How does period compar- Don't understand solution

1. May 12, 2014

eidyllion

1. The problem statement, all variables and given/known data
Suppose that you make careful observations of a pendulum on the surface of the Earth. You then move to Mars, where g is about 40% of the value on the surface of the Earth. How does the period of the pendulum on Mars compare with the period of the pendulum on Earth The period on Mars is _____ the period on Earth.

The answer is B) Larger by a factor of 1/sqrt(0.4) than

2. Relevant equations
Angular frequency: ω= sqrt(g/L) = 2∏/T
This was achieved because I know that ω=2π/T and that T=2π*sqrt(L/g)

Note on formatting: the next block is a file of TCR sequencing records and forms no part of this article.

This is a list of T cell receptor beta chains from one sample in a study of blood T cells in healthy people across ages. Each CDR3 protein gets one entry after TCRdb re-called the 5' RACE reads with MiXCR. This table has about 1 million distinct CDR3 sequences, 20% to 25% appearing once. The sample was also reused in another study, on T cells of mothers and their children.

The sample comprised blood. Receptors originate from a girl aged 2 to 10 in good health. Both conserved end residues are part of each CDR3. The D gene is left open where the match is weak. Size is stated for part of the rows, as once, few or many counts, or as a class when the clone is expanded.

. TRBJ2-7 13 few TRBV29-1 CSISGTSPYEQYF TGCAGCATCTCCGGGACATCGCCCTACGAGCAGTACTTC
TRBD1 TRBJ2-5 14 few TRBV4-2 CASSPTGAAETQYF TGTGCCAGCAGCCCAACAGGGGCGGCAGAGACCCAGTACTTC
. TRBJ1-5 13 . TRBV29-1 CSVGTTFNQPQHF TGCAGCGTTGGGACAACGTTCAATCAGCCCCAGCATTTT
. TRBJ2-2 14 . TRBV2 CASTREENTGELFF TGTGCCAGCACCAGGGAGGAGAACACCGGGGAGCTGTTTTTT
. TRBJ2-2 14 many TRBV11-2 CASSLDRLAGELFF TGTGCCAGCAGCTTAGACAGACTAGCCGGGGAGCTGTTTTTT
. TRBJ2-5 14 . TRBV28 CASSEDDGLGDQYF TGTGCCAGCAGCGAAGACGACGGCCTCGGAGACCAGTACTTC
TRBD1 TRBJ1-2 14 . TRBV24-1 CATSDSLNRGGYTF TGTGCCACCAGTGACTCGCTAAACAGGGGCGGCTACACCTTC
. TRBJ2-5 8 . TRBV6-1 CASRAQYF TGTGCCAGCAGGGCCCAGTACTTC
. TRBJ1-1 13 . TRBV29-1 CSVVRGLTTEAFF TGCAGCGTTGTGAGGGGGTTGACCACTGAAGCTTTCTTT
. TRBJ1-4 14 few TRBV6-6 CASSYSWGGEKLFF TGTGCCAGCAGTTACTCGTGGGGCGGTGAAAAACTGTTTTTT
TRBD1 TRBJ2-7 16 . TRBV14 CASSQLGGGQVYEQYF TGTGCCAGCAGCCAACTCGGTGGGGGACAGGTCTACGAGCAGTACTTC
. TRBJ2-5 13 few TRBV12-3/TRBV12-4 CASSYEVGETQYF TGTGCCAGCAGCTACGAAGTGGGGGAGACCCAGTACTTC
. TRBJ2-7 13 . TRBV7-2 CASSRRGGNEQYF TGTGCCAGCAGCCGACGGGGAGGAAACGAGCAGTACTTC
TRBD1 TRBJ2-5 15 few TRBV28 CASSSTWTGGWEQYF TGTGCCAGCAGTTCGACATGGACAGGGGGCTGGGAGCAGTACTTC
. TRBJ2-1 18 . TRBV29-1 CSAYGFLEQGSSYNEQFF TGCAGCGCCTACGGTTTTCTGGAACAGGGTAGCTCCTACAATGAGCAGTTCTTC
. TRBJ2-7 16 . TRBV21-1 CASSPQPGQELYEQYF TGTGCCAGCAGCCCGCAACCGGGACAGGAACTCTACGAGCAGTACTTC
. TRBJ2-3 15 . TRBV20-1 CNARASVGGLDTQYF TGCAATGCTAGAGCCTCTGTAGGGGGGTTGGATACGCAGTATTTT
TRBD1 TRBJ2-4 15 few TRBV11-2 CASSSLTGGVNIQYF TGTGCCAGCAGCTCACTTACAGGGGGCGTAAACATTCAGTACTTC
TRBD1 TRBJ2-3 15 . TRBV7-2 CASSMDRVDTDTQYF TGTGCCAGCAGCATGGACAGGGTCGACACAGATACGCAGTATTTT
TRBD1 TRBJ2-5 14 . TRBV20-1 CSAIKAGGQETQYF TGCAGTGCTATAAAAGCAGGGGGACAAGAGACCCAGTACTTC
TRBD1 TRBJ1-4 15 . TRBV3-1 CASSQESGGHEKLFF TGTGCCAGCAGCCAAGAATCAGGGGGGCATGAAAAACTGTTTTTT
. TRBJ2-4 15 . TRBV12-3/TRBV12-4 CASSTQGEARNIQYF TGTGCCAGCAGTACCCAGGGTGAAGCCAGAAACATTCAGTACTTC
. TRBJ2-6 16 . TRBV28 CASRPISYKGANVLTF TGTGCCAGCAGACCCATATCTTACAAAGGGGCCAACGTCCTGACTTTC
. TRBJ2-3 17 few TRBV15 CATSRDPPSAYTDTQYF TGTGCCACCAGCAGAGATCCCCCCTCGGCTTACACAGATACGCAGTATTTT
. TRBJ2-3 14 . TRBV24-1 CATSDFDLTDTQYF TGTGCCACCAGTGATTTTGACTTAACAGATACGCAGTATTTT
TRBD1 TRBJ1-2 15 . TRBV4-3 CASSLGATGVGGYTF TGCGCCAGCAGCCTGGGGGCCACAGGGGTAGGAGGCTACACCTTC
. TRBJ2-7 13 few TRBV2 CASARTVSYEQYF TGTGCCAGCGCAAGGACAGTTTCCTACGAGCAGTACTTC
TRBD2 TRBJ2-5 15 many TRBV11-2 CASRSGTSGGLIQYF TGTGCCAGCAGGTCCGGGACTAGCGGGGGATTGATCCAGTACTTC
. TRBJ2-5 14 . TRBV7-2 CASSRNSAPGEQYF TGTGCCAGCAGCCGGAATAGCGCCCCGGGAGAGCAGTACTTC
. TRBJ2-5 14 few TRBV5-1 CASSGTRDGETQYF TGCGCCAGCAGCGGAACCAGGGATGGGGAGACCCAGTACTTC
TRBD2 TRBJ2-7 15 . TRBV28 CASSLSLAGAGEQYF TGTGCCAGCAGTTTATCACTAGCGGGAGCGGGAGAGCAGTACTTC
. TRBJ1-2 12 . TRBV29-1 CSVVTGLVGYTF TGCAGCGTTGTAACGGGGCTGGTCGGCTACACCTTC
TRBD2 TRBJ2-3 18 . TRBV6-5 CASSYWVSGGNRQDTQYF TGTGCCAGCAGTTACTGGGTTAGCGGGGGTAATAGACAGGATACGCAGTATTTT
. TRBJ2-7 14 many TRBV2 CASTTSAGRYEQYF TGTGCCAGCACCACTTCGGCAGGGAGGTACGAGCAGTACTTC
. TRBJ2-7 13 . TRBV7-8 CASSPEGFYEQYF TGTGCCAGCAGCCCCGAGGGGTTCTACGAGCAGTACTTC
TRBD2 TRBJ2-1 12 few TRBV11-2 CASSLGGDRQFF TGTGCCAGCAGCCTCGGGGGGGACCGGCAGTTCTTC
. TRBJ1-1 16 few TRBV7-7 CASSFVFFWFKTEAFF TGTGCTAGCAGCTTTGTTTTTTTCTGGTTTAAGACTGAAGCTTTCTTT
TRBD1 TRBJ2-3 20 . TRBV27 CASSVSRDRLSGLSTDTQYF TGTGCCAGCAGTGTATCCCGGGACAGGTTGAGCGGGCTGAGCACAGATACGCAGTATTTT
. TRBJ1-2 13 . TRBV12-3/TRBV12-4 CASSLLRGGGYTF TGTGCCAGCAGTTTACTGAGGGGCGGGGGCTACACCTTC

3. The attempt at a solution
My teacher's solution says:
T=2∏*sqrt(4g)
T is g^(-1/2)
so as g decreases→T increases

I don't understand his solution. Where does sqrt(4g) come from and why does that mean T is g^(-1/2)

2. May 12, 2014

Nathanael

Everything is the same between the Earth equation and the Mars equations except for one thing, g is replaced with 0.4g

If the period were proportional to g, it would be 0.4 times longer on Mars as on Earth. (Which would actually be shorter since 0.4 is less than 1)

But as you can see by that equation, it is actually proportional to the inverse sqrt(g).

So it becomes longer by a factor of the inverse of the sqrt(0.4)

(Sorry I can't think of how to make it much clearer than this, but hopefully this helps.)

EDIT:
"T is g^(-1/2)
so as g decreases→T increases"

Perhaps your teacher meant:

"T is (proportional to) g^(-1/2)
so as g decreases→T increases"

3. May 12, 2014

dauto

There is no "T=2∏*sqrt(4g)". That's just a typo. Skip that line.